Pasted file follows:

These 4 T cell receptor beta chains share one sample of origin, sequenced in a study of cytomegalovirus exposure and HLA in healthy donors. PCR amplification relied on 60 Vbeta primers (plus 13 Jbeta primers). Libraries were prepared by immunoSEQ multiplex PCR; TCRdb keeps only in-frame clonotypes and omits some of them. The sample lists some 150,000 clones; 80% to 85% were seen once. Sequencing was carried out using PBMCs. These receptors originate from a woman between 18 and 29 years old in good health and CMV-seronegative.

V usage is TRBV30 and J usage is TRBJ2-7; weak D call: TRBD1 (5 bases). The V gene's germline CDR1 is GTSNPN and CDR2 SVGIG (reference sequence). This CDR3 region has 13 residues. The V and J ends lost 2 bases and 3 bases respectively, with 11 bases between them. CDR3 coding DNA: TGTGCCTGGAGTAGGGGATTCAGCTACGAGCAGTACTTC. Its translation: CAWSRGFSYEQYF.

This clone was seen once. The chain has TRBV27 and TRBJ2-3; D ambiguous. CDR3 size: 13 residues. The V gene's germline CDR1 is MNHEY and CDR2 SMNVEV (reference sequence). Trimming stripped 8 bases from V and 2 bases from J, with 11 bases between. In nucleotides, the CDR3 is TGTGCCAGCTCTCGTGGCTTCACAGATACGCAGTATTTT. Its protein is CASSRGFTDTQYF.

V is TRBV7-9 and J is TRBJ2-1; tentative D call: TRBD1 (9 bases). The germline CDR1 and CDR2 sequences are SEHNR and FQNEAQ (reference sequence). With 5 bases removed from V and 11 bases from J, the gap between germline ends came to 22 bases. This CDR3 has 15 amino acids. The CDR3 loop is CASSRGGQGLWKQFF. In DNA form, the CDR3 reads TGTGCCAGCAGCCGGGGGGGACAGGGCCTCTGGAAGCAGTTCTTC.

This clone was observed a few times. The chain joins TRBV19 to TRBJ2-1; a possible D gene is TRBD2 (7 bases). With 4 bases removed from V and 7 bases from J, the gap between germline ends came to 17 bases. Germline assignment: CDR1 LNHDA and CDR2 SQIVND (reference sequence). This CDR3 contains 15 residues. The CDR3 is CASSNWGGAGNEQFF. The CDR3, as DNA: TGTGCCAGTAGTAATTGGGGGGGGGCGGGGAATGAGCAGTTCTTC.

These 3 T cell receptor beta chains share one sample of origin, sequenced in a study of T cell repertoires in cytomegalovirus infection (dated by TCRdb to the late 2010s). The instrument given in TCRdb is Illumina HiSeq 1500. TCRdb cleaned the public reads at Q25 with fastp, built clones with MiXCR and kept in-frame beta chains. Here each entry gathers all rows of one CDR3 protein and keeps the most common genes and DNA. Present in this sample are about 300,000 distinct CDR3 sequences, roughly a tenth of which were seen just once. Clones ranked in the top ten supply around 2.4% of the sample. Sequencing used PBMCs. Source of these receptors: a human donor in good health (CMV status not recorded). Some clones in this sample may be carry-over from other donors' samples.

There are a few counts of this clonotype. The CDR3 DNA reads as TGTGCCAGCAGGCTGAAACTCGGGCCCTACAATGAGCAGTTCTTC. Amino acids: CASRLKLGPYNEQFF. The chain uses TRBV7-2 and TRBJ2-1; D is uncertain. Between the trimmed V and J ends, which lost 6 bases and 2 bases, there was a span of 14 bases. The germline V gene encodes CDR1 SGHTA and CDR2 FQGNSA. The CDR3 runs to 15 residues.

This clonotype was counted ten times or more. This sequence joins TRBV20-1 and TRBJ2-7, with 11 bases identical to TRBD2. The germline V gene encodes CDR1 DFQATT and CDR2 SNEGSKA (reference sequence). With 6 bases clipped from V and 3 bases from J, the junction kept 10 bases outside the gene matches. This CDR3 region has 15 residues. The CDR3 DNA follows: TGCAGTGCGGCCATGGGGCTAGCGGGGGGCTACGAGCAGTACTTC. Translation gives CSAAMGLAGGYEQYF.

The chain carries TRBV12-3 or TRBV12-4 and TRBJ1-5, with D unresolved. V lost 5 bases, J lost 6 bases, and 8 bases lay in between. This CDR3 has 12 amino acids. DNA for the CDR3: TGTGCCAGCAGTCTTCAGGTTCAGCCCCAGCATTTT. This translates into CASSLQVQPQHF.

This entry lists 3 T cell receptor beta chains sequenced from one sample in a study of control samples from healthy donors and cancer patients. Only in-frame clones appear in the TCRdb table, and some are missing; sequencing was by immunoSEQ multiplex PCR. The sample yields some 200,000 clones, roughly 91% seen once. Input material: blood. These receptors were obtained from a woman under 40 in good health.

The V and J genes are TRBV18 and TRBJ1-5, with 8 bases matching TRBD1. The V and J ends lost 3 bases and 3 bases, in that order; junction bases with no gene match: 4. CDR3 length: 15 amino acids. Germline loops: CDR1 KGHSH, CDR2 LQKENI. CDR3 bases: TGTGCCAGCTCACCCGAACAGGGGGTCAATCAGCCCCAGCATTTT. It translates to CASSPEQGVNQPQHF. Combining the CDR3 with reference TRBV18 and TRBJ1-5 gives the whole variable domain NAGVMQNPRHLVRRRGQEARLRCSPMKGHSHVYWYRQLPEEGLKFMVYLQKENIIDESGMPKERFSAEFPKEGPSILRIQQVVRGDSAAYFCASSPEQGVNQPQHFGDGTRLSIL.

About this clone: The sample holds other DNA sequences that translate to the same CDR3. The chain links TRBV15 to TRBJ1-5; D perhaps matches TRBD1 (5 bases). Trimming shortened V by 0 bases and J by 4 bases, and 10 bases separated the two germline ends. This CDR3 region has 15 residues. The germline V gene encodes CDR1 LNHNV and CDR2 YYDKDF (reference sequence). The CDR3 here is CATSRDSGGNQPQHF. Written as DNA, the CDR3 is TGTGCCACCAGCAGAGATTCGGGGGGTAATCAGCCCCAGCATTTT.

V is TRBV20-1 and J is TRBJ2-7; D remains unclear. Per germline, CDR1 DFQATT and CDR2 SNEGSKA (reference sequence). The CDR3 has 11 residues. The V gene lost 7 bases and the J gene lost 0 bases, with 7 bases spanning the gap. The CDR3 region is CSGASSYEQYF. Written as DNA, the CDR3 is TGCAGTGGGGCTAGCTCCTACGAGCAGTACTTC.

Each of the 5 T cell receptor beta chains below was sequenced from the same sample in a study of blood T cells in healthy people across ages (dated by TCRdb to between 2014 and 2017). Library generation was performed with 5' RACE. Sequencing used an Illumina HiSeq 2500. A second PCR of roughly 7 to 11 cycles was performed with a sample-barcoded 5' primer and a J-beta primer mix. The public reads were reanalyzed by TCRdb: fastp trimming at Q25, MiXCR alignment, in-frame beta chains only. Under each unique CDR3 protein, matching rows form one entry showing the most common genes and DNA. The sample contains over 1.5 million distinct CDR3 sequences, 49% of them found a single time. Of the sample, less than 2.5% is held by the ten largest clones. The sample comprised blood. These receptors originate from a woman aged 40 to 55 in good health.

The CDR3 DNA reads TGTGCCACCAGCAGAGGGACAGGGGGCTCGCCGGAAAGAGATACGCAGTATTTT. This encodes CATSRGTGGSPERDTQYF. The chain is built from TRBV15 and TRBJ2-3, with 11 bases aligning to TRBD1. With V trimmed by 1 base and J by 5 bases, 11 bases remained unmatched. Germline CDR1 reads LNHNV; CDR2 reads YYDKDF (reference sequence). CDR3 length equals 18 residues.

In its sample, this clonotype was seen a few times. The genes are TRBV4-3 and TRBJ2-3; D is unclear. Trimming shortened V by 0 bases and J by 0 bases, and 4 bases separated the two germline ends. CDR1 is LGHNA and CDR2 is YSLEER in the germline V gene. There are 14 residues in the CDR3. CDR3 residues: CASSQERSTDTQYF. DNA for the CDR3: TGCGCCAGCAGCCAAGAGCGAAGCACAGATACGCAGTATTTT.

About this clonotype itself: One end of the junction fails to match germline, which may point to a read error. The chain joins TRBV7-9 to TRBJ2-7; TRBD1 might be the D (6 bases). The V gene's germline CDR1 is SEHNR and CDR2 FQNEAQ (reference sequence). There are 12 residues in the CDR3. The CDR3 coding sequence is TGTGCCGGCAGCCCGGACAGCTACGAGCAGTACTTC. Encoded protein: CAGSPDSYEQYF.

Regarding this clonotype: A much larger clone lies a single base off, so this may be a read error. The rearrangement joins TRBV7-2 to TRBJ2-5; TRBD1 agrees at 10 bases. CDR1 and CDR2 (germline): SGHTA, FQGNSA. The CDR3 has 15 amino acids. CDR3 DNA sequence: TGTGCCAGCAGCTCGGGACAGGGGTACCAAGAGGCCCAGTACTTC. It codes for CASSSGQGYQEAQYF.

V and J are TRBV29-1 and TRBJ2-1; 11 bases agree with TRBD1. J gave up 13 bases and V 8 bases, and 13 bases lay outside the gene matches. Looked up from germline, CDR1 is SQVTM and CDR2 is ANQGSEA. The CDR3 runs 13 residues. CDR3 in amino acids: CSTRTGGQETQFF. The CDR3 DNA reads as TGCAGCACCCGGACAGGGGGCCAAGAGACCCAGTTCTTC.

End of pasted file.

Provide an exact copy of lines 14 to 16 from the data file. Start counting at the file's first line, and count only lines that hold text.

Each of the 5 T cell receptor beta chains below was sequenced from the same sample in a study of blood T cells in healthy people across ages (dated by TCRdb to between 2014 and 2017). Library generation was performed with 5' RACE. Sequencing used an Illumina HiSeq 2500. A second PCR of roughly 7 to 11 cycles was performed with a sample-barcoded 5' primer and a J-beta primer mix. The public reads were reanalyzed by TCRdb: fastp trimming at Q25, MiXCR alignment, in-frame beta chains only. Under each unique CDR3 protein, matching rows form one entry showing the most common genes and DNA. The sample contains over 1.5 million distinct CDR3 sequences, 49% of them found a single time. Of the sample, less than 2.5% is held by the ten largest clones. The sample comprised blood. These receptors originate from a woman aged 40 to 55 in good health.

The CDR3 DNA reads TGTGCCACCAGCAGAGGGACAGGGGGCTCGCCGGAAAGAGATACGCAGTATTTT. This encodes CATSRGTGGSPERDTQYF. The chain is built from TRBV15 and TRBJ2-3, with 11 bases aligning to TRBD1. With V trimmed by 1 base and J by 5 bases, 11 bases remained unmatched. Germline CDR1 reads LNHNV; CDR2 reads YYDKDF (reference sequence). CDR3 length equals 18 residues.

In its sample, this clonotype was seen a few times. The genes are TRBV4-3 and TRBJ2-3; D is unclear. Trimming shortened V by 0 bases and J by 0 bases, and 4 bases separated the two germline ends. CDR1 is LGHNA and CDR2 is YSLEER in the germline V gene. There are 14 residues in the CDR3. CDR3 residues: CASSQERSTDTQYF. DNA for the CDR3: TGCGCCAGCAGCCAAGAGCGAAGCACAGATACGCAGTATTTT.